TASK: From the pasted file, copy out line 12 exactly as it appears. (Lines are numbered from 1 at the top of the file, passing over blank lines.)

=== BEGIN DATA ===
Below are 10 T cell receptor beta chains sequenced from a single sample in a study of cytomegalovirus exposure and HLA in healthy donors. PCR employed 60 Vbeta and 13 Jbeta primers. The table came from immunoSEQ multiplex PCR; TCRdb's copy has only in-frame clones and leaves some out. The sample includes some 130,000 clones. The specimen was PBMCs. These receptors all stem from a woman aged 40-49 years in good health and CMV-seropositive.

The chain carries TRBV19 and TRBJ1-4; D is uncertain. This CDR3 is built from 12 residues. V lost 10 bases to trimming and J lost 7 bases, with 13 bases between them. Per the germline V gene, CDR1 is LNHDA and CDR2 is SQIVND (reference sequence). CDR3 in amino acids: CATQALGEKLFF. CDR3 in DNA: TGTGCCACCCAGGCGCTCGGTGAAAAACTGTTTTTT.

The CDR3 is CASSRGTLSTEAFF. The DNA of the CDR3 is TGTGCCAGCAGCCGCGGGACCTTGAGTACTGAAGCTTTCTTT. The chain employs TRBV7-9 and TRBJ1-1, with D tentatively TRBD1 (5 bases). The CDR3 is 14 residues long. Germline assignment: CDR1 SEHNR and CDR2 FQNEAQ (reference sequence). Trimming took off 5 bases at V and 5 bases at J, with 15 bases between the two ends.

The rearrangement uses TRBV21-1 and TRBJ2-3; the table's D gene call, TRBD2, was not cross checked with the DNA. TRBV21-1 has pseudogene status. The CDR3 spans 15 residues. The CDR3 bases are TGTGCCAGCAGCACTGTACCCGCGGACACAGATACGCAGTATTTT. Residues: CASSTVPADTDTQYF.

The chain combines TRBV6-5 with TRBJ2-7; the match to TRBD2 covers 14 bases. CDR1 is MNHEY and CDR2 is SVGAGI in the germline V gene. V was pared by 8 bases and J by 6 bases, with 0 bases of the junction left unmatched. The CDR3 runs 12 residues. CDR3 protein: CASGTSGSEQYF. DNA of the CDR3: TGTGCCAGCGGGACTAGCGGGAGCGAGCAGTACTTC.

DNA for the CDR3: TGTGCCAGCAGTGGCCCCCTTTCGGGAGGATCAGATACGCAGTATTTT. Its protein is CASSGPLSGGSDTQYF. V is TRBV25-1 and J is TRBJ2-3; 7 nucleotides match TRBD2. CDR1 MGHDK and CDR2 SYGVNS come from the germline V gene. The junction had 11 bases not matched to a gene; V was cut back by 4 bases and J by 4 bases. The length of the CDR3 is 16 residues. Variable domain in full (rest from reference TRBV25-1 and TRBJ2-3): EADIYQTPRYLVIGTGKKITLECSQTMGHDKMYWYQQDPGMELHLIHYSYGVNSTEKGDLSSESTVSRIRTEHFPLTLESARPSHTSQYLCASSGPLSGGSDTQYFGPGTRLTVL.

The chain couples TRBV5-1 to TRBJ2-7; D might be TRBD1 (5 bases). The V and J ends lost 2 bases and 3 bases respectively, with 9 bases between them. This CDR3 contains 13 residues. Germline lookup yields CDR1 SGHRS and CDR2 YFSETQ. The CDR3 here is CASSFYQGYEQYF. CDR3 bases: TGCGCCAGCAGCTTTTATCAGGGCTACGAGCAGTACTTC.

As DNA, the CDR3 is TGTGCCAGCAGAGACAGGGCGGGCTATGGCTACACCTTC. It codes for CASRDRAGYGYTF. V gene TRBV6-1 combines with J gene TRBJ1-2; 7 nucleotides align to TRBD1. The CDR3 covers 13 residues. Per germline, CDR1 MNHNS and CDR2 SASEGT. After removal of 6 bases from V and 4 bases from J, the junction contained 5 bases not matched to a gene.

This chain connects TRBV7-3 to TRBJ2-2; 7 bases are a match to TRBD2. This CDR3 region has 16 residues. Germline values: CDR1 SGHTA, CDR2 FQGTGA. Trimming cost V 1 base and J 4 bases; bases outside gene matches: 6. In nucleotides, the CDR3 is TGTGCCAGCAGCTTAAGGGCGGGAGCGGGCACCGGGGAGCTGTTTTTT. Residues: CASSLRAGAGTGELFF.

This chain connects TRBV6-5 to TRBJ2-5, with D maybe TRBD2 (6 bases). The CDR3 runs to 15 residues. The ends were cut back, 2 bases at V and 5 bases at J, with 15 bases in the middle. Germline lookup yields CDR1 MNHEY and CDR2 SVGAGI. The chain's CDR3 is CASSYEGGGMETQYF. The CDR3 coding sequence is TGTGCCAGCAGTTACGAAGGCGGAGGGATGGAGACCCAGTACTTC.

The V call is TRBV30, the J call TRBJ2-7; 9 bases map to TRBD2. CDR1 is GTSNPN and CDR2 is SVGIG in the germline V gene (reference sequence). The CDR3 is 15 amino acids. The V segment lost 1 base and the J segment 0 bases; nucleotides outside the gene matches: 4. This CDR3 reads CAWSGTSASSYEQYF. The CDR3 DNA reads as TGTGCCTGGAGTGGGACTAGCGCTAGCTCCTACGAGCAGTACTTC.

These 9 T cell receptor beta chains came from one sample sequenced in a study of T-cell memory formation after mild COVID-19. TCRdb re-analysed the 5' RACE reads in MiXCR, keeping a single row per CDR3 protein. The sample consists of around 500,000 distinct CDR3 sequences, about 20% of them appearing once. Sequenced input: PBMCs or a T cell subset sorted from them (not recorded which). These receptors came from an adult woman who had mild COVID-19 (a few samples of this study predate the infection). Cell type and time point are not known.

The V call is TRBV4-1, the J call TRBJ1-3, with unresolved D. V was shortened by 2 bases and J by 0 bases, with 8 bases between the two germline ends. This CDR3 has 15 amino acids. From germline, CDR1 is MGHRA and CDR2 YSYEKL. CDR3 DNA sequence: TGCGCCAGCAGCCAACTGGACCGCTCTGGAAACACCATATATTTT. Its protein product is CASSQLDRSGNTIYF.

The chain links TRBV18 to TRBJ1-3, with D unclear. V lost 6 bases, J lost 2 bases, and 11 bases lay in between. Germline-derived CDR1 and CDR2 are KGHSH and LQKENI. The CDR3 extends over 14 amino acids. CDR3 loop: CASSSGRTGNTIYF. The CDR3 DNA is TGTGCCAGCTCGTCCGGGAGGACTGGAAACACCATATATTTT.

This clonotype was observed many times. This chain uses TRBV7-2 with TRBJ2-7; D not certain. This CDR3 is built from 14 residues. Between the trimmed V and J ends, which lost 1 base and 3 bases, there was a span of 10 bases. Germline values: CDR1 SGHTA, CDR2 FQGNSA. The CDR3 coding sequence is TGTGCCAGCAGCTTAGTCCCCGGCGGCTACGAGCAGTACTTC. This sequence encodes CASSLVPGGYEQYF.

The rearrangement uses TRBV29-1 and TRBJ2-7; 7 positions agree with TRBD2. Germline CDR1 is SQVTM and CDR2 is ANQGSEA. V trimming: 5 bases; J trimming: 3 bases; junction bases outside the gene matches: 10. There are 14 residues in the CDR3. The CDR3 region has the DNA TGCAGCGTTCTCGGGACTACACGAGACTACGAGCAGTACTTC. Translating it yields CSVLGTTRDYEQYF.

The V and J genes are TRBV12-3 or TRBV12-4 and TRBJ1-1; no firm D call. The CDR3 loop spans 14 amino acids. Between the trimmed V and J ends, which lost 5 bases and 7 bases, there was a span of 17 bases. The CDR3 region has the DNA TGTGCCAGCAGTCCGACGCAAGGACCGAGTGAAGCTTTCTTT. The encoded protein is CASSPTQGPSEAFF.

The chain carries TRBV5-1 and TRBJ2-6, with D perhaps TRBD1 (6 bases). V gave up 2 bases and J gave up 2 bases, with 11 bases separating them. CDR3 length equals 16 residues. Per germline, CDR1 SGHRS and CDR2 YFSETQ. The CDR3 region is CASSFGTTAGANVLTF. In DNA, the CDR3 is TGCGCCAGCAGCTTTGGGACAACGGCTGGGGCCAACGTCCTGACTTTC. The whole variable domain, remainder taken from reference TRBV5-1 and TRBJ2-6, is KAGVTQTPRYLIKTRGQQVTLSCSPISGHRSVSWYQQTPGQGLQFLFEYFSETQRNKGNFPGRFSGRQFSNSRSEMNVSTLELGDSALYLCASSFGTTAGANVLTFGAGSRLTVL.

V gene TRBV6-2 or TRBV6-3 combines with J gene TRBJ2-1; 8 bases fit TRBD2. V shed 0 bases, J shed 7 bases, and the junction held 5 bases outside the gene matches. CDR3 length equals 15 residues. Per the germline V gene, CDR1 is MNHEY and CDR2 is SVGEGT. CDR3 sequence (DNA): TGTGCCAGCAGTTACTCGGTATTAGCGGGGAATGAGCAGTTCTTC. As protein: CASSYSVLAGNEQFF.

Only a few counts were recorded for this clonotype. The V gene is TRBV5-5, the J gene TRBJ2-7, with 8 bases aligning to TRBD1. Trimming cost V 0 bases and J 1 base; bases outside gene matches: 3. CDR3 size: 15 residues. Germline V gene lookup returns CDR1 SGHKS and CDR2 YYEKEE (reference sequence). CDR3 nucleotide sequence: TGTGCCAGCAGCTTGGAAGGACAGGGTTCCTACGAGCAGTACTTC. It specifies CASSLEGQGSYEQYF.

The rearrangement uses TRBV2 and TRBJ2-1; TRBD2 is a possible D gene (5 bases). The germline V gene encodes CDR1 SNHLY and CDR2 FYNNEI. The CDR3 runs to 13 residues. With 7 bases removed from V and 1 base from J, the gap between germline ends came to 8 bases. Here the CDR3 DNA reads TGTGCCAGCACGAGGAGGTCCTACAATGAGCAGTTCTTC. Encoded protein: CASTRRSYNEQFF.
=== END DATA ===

These 9 T cell receptor beta chains came from one sample sequenced in a study of T-cell memory formation after mild COVID-19. TCRdb re-analysed the 5' RACE reads in MiXCR, keeping a single row per CDR3 protein. The sample consists of around 500,000 distinct CDR3 sequences, about 20% of them appearing once. Sequenced input: PBMCs or a T cell subset sorted from them (not recorded which). These receptors came from an adult woman who had mild COVID-19 (a few samples of this study predate the infection). Cell type and time point are not known.